The Culture of Repair Project is aligned with state, national and international bodies working to promote an awareness of the value of repair, to develop access to repair resources, and to reduce and eliminate obstacles to repair.
Right to Repair in California
California joined 19 other states this year to consider Right to Repair legislation.
March 19, 2019: Assembly Bill 1163, introduced by Assemblymember Susan Talamantes Eggman (D-Stockton), proposed amending existing CA law (Section 1793.03 of the Civil Code) that requires manufactures to make parts, tools and diagnostics available to authorized repairers. The change: to make parts, tools and diagnostics available to independent repair shops and owners.
April 6, 2019: In the Sunday New York Times, the Editorial Board endorsed Right to Repair Legislation across the country: It’s Your iPhone. Why Can’t You Fix It Yourself?
The amendment was vigorously opposed by Apple.
April 30, 2019: The bill was withdrawn by Talamantes Eggman on the eve of voting in the Committee for Privacy and Consumer Protection.
In her April 30th statement, Talamantes Eggman said, “Today I decided to pull Assembly Bill 1163 from consideration in the Privacy and Consumer Protection Committee, with the goal of moving the bill in January of next year. While this was not an easy decision, it became clear that the bill would not have the support it needed today, and manufacturers had sown enough doubt with vague and unbacked claims of privacy and security concerns. ... I will be working with members of the committee in the coming months to secure the support needed to make the Right to Repair a reality in California.”
For information about events in Sacramento, including Apple's claims and industry experts' rebuttals, see Motherboard's excellent coverage: CA Right to Repair.
Our position is that Apple's claims do not hold up, and that independent repair shops' participation in repair represents capitalism at its best, creating good local jobs, benefiting consumers, and promoting a robust and healthy economy. Further, owners should be able to fix their things. They own them.
Our position is further developed in our letter supporting the bill: Letter.
In introducing the bill Eggman said, “The Right to Repair will provide consumers with the freedom to have their electronic products and appliances fixed by a repair shop or service provider of their choice, creating a competitive market that will be cheaper for consumers and reduce the number of devices thrown in the trash.”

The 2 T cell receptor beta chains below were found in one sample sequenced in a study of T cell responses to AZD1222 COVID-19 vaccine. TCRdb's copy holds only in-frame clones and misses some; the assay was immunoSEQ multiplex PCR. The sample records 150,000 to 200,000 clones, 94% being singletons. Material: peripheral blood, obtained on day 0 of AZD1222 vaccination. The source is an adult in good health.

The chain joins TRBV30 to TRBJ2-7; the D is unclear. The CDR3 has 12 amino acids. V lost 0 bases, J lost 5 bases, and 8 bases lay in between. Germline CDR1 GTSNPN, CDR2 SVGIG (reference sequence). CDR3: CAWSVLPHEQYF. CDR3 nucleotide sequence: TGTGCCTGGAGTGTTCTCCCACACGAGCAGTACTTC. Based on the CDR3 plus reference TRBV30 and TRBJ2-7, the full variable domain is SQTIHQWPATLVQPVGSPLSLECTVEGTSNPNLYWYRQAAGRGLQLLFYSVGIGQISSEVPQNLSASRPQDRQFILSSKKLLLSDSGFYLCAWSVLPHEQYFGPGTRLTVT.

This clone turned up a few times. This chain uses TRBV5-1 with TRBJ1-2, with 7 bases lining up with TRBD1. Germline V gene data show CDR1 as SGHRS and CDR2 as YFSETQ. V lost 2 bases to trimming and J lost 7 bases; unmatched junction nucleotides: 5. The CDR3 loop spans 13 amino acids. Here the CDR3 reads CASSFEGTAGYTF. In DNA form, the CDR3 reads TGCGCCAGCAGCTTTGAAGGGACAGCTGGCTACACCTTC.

Eggman’s introductory press release with further details is here: Press release.
Section 1793.03 of the Civil Code and the proposed language to amend are here: Assembly Bill 1163
Information and links to additional resources on Right to Repair:
BBC Business news 1:33 video on Right to Repair: BBC Business
iFixit’s short article about the CA initiative: Orientation
The Repair Association’s outline of the issues behind Right to Repair and legislative efforts to address them: Right to Repair
KQED’s Forum addressed Right to Repair on March 11th: Forum
Libertarians speak out: “The Right to Repair Is a Libertarian Argument” at www.beinglibertarian.com.
A balanced reflection in ZDNet on opposition to the bill: ZDNet
iFixit.org’s articles addressing Right to Repair — job creation, environmental protection, consumer cost containment, regaining authority over the things we buy.
In September 2018 Motherboard reported on a Resolution by the Massachusetts Senate to research the impact of Right to Repair. The introductory paragraphs summarize the Right to Repair issue and the Massachusetts resolution:
We live in a world where everyone uses technology and manufacturers don’t want anyone to repair their own stuff. Companies such as Apple maintain strict control of the tools and methods it uses to service broken devices. Farmers across America are hacking their tractors because manufacturer John Deere doesn’t want them to fix them themselves. The right-to-repair movement has been fighting against big tech’s repair monopoly for years and, in Massachusetts, it just took an important step towards busting that monopoly.
On July 25, the Massachusetts Senate approved a Resolution that would create a special commission that would research the feasibility of forcing device manufacturers to treat customers and independent repair shops the same as officially licensed repair outlets. According to the proposed study, that means providing customers and independent repair shops with “repair technical updates, diagnostic software, service access passwords, updates and corrections to firmware, and related documentation.”
See the entire Motherboard article HERE.
Advocates in the UK and Europe are likewise advancing Right to Repair policies. The Restart Project (London) is a powerful force, initiating, among many other important repair projects, The Manchester Declaration. More information about UK and European Right to Repair efforts is published on the The Restart Project website.